In May, do what you like!

  • A special edition for the 1st of May, with a longer than usual letter mixing my thoughts on the economy, the markets and positioning with the economic and earnings calendars.  
  • Economic growth: a less worrisome US Q1-2023 report than suggested by the headlines but US ISM and global PMI will give us a more updated picture of current dynamics. What are the key points to watch/assess through these upcoming readings  
  • Inflation issue: it’s still too early to claim victory
  • Monetary policy: investors are already looking beyond the peak (rates): we see a plateau, while markets see a downhill
  • How to position on the US yield curve? A free lunch is available on the 20y tenor
  • US equities markets: Big Tech is everything, everywhere all at once… till it doesn’t. I can give you the “why” but it remains more than ever difficult to guess (precisely) the “when”.

1st of May… should your humble servitor work and deliver its weekly letter? The Labor Day is an annual holiday in most countries with several markets being closed today, Switzerland included. But here in Geneva, we are working while the public sector enjoyed a day off despite the current left government has just lost its majority yesterday. In short, I am opting for the middle way, delivering my usual letter in a not-so-condensed manner, in hindsight, mixing some of my thoughts on the economy, the markets and positioning with the economic calendar. 
So, the month of May is finally here and I don’t need to remember you the old adage … So, the question remains “The good, the bad or the ugly” outcome? We will already see what this week has in store for us in terms of overall markets actions. It won’t depend much about seasonality but more obviously about some key events and data awaiting us such as the Fed meeting on Wednesday evening, the ECB decision the following day or the US jobs report on Friday. In the meantime, other important data may also prove crucial starting with the latest global PMI indices (tomorrow and Thursday) and the US ISM prints (manufacturing index for April this afternoon and services one this afternoon), which will also provide an update on major economies and US growth momentum in particular.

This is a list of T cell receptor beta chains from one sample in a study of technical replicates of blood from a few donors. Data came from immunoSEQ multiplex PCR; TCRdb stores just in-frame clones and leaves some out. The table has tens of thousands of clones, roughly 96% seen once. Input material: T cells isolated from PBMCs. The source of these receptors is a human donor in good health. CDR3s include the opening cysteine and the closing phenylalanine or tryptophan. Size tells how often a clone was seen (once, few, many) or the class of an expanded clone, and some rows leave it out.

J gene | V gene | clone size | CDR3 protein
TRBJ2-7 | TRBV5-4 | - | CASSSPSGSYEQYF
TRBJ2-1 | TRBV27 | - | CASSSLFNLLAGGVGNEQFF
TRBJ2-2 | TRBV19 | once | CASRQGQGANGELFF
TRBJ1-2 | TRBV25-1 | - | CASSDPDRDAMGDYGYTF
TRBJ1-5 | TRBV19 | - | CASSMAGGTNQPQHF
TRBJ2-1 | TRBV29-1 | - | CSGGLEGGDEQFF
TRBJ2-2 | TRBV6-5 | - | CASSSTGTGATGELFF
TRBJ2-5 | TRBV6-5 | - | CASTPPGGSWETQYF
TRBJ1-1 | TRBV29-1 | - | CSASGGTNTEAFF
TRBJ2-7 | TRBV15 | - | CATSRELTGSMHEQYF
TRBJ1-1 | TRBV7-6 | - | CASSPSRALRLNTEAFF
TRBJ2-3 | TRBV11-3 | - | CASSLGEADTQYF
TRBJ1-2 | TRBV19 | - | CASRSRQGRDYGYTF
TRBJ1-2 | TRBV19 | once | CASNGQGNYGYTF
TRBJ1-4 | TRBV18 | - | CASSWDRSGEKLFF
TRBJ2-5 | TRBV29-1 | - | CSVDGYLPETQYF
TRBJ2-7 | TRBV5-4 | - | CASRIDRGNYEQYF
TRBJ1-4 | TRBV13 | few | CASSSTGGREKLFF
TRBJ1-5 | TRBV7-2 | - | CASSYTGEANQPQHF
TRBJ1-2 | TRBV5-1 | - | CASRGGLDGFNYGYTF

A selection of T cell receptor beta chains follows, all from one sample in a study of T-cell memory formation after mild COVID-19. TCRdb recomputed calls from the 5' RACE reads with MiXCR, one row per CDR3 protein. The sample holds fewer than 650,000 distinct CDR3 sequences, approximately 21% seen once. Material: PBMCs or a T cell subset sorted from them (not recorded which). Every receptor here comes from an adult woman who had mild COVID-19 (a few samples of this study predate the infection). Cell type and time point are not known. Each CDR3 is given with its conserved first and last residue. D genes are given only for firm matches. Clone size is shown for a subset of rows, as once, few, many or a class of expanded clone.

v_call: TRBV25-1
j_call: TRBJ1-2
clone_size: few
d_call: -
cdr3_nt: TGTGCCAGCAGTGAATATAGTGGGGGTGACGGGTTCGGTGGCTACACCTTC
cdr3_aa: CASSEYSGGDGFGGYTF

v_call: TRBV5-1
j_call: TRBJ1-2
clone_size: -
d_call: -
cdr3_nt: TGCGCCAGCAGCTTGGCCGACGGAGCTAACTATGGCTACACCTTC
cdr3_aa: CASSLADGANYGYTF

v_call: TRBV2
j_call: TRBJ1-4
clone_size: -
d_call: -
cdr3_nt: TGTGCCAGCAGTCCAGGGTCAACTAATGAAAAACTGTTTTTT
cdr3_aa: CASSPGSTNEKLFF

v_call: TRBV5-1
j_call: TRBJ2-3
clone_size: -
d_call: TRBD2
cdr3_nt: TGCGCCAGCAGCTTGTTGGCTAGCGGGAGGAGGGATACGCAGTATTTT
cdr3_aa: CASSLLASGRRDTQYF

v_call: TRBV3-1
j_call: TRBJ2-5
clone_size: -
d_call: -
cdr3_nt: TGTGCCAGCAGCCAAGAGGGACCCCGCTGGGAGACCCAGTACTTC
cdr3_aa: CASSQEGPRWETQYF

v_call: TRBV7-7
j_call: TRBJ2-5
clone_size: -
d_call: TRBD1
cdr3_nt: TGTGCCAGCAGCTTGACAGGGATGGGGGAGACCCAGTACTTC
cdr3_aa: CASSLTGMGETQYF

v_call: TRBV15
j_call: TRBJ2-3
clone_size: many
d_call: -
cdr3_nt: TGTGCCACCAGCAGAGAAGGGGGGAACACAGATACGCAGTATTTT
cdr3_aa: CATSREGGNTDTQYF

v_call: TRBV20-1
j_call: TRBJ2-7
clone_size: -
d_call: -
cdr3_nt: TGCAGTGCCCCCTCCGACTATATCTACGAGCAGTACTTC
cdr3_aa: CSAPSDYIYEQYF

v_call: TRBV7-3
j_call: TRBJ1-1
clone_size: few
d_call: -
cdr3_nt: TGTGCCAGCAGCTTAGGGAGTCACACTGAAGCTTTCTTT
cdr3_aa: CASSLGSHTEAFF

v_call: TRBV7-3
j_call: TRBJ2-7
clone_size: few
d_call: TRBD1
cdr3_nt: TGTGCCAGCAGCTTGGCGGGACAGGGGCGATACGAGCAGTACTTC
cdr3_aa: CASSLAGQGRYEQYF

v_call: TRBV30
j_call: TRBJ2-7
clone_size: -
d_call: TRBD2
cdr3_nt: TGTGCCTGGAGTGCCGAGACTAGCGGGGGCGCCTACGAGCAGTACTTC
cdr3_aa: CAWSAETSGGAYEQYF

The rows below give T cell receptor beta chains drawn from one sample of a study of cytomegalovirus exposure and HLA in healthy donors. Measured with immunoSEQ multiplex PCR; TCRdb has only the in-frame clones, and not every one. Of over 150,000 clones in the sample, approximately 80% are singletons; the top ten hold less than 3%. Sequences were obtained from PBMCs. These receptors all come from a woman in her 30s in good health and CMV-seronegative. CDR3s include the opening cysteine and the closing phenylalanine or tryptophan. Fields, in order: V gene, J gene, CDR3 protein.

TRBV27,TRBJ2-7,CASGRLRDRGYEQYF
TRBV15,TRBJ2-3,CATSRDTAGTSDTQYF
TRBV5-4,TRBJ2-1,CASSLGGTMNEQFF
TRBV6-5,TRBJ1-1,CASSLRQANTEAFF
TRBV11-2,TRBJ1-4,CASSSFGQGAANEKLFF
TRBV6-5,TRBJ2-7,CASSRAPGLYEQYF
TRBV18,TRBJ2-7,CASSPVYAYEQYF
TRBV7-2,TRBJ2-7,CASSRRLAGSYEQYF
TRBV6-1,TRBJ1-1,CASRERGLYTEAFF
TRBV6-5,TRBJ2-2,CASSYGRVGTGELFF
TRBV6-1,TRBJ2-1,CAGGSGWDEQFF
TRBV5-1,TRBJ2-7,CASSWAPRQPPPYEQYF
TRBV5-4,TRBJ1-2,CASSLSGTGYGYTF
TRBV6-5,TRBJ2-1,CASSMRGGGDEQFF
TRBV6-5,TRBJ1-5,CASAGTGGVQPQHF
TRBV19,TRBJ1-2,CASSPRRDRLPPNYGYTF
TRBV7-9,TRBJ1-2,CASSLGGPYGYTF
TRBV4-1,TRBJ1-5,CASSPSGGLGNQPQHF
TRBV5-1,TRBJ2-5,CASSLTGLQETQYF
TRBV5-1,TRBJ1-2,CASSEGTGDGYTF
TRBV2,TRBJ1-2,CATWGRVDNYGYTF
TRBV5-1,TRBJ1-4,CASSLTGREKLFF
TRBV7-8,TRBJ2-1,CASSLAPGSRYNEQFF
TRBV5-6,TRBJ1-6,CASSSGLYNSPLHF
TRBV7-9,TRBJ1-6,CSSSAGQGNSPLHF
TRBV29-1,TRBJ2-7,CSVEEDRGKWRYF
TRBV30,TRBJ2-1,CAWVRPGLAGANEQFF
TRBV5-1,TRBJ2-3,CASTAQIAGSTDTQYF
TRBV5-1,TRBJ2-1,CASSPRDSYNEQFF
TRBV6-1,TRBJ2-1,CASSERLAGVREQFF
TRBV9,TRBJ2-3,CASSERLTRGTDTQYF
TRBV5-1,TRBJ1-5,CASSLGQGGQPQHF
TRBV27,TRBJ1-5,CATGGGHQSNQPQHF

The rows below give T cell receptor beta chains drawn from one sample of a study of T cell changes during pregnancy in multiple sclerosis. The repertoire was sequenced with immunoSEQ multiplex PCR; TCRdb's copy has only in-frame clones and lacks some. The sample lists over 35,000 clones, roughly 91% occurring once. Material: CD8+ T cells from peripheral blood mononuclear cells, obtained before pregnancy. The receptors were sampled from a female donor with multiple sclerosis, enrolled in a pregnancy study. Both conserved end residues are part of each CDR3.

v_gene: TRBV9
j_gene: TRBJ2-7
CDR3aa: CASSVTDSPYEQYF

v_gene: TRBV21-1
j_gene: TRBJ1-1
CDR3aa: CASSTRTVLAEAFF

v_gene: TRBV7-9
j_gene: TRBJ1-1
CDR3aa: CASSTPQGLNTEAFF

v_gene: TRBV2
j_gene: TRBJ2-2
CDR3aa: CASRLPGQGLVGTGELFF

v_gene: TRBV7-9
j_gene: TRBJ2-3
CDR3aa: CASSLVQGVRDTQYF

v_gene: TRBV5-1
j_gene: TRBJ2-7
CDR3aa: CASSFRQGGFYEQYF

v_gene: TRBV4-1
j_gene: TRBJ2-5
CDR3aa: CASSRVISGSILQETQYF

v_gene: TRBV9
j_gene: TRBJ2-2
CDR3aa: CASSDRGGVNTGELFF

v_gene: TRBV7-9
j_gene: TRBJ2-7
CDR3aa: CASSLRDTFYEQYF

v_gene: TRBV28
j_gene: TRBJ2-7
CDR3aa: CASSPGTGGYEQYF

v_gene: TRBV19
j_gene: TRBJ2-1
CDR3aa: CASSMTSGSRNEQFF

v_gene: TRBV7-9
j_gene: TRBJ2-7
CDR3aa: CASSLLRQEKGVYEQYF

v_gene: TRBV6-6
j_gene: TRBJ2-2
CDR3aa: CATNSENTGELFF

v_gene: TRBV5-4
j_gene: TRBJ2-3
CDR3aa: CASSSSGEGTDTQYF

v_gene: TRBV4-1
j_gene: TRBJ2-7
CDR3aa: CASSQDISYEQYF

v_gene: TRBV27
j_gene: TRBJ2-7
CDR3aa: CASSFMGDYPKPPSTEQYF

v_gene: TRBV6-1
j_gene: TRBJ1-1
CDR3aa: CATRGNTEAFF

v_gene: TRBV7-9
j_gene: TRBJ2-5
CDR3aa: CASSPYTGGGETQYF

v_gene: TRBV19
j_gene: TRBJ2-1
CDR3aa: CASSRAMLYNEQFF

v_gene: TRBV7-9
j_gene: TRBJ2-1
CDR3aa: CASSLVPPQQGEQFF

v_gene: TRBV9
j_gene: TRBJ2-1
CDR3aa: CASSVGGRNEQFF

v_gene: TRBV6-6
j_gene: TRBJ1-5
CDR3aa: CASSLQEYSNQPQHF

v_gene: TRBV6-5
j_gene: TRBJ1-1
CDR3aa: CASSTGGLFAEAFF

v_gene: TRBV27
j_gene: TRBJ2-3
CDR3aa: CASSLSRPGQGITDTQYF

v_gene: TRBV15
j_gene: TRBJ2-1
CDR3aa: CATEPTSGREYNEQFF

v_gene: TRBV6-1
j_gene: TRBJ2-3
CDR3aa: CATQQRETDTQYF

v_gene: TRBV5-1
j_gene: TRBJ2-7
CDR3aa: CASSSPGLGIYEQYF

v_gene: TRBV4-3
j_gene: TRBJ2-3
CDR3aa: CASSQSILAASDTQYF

Last week’s release of US Q1-2023 GDP advance report was less worrisome than feared despite the disappointing headline. US real GDP came indeed below consensus as it increased at an annual rate of 1.1% in Q1 vs. +1.9% expected and after +2.6% a.r. the prior quarter, but demand proved surprising resilient on the back of strong increases in consumer spending (+3.7% a.r.), especially durable goods (+16.9% led by a surge in motor vehicles & parts), on top of gains in net trade (+0.1% contribution) thanks to a rebound in exports growth and government spending (+0.8% of contribution). These gains were however largely offset by a decrease in private inventories, which shaved off as much as -2.3%. There are however 2 important caveats… (1) this “advance” estimates could be revised quite significantly over the next 2 months, to the extent of plus or minus 1.5% for the headline and (2) that’s a backward-looking report with little insights unfortunately on what’s going since April and even less on what lay ahead of us in terms of US economic growth and inflation. While “prediction remains difficult especially about the future”, we still expect low growth (but no severe recession) and above target inflation in the foreseeable future.